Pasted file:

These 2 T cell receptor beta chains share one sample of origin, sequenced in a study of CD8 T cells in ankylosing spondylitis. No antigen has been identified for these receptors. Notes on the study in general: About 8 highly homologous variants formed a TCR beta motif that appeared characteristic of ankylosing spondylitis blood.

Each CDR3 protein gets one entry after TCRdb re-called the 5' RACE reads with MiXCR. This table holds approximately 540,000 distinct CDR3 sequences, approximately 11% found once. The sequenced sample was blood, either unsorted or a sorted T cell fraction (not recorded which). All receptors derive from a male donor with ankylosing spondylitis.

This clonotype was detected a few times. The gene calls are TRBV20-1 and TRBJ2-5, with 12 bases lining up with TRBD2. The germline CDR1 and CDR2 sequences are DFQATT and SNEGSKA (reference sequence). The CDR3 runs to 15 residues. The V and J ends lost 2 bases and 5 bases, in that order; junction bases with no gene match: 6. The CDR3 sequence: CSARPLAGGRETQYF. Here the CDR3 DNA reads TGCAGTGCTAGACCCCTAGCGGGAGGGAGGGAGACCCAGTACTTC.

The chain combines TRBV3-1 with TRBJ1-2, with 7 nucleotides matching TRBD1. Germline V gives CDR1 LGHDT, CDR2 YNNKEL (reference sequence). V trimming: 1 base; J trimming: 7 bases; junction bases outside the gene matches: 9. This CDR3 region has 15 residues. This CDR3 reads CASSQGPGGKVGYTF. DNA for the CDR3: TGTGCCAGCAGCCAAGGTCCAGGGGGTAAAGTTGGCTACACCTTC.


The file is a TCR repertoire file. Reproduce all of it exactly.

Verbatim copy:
These 2 T cell receptor beta chains share one sample of origin, sequenced in a study of CD8 T cells in ankylosing spondylitis. No antigen has been identified for these receptors. Notes on the study in general: About 8 highly homologous variants formed a TCR beta motif that appeared characteristic of ankylosing spondylitis blood.

Each CDR3 protein gets one entry after TCRdb re-called the 5' RACE reads with MiXCR. This table holds approximately 540,000 distinct CDR3 sequences, approximately 11% found once. The sequenced sample was blood, either unsorted or a sorted T cell fraction (not recorded which). All receptors derive from a male donor with ankylosing spondylitis.

This clonotype was detected a few times. The gene calls are TRBV20-1 and TRBJ2-5, with 12 bases lining up with TRBD2. The germline CDR1 and CDR2 sequences are DFQATT and SNEGSKA (reference sequence). The CDR3 runs to 15 residues. The V and J ends lost 2 bases and 5 bases, in that order; junction bases with no gene match: 6. The CDR3 sequence: CSARPLAGGRETQYF. Here the CDR3 DNA reads TGCAGTGCTAGACCCCTAGCGGGAGGGAGGGAGACCCAGTACTTC.

The chain combines TRBV3-1 with TRBJ1-2, with 7 nucleotides matching TRBD1. Germline V gives CDR1 LGHDT, CDR2 YNNKEL (reference sequence). V trimming: 1 base; J trimming: 7 bases; junction bases outside the gene matches: 9. This CDR3 region has 15 residues. This CDR3 reads CASSQGPGGKVGYTF. DNA for the CDR3: TGTGCCAGCAGCCAAGGTCCAGGGGGTAAAGTTGGCTACACCTTC.